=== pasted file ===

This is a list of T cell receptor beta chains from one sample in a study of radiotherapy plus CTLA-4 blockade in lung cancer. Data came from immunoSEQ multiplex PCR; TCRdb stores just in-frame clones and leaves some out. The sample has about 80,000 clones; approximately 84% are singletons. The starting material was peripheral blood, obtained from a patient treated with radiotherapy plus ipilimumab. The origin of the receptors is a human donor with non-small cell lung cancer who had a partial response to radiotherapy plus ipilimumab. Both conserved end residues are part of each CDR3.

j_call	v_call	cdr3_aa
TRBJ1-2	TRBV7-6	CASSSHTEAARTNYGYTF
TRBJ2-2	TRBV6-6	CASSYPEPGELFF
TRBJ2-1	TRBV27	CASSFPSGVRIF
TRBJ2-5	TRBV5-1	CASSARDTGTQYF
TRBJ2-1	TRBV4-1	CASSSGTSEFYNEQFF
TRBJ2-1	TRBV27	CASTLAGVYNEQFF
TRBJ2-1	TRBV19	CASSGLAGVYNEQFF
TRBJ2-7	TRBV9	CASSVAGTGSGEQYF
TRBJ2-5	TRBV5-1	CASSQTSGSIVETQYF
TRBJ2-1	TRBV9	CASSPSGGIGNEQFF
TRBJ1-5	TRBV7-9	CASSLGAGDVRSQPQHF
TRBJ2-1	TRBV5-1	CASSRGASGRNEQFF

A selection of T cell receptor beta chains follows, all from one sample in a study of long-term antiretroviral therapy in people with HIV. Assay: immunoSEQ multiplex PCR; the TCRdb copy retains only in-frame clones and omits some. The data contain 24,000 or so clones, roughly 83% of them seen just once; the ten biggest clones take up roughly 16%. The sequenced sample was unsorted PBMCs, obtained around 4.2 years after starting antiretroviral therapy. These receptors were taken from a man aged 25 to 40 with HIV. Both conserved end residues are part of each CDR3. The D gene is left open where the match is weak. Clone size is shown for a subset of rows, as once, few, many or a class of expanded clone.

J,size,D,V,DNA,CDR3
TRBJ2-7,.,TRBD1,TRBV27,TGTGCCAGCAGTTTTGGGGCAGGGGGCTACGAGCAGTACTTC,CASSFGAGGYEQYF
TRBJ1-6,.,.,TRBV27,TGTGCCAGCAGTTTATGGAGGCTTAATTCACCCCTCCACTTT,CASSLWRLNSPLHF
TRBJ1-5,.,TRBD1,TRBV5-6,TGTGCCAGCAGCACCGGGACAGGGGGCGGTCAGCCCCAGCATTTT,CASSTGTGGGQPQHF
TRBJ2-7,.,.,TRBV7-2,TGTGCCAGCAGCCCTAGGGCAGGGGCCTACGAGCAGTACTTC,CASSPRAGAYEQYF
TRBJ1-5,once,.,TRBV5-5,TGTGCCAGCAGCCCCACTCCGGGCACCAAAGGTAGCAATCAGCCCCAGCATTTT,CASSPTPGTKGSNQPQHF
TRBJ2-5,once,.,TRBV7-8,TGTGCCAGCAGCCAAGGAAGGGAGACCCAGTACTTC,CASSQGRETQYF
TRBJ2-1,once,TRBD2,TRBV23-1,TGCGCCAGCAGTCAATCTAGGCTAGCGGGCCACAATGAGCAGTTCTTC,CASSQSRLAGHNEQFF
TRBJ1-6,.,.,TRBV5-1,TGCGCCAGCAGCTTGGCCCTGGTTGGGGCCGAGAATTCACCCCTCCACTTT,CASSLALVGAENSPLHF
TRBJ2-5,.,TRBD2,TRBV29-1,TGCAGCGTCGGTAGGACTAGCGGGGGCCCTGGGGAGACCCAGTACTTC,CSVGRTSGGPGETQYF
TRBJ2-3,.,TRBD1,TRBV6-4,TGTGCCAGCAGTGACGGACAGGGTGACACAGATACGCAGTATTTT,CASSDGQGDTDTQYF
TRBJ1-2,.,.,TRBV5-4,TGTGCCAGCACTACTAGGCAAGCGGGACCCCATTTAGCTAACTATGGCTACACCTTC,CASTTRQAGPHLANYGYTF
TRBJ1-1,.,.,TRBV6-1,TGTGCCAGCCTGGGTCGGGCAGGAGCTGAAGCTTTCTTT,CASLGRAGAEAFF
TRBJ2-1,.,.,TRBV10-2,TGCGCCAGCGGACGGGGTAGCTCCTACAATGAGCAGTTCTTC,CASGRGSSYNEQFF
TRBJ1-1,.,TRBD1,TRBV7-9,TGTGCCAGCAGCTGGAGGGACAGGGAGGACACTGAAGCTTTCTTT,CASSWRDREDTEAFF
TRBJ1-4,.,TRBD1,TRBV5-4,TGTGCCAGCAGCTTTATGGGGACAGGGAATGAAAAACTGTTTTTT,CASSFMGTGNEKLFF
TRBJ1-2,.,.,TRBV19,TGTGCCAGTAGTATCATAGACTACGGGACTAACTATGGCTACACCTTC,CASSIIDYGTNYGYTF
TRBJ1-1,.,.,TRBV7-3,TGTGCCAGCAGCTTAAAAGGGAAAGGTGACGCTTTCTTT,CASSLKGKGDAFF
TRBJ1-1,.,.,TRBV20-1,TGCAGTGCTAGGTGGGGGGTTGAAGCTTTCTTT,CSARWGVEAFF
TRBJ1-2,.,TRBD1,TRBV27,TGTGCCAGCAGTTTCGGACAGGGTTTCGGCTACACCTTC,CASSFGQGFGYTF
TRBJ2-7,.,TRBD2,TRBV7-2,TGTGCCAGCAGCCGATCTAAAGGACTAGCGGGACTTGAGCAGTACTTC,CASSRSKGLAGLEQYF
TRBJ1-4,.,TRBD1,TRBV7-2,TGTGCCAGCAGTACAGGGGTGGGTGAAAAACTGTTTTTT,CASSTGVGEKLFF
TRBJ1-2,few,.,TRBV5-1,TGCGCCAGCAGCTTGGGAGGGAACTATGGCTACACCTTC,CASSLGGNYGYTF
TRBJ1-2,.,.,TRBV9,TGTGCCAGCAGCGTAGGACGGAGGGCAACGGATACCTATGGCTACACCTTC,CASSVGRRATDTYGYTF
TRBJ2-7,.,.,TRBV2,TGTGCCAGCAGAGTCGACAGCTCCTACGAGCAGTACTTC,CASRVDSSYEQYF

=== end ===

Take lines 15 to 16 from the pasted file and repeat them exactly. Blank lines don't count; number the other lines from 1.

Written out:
A selection of T cell receptor beta chains follows, all from one sample in a study of long-term antiretroviral therapy in people with HIV. Assay: immunoSEQ multiplex PCR; the TCRdb copy retains only in-frame clones and omits some. The data contain 24,000 or so clones, roughly 83% of them seen just once; the ten biggest clones take up roughly 16%. The sequenced sample was unsorted PBMCs, obtained around 4.2 years after starting antiretroviral therapy. These receptors were taken from a man aged 25 to 40 with HIV. Both conserved end residues are part of each CDR3. The D gene is left open where the match is weak. Clone size is shown for a subset of rows, as once, few, many or a class of expanded clone.

J,size,D,V,DNA,CDR3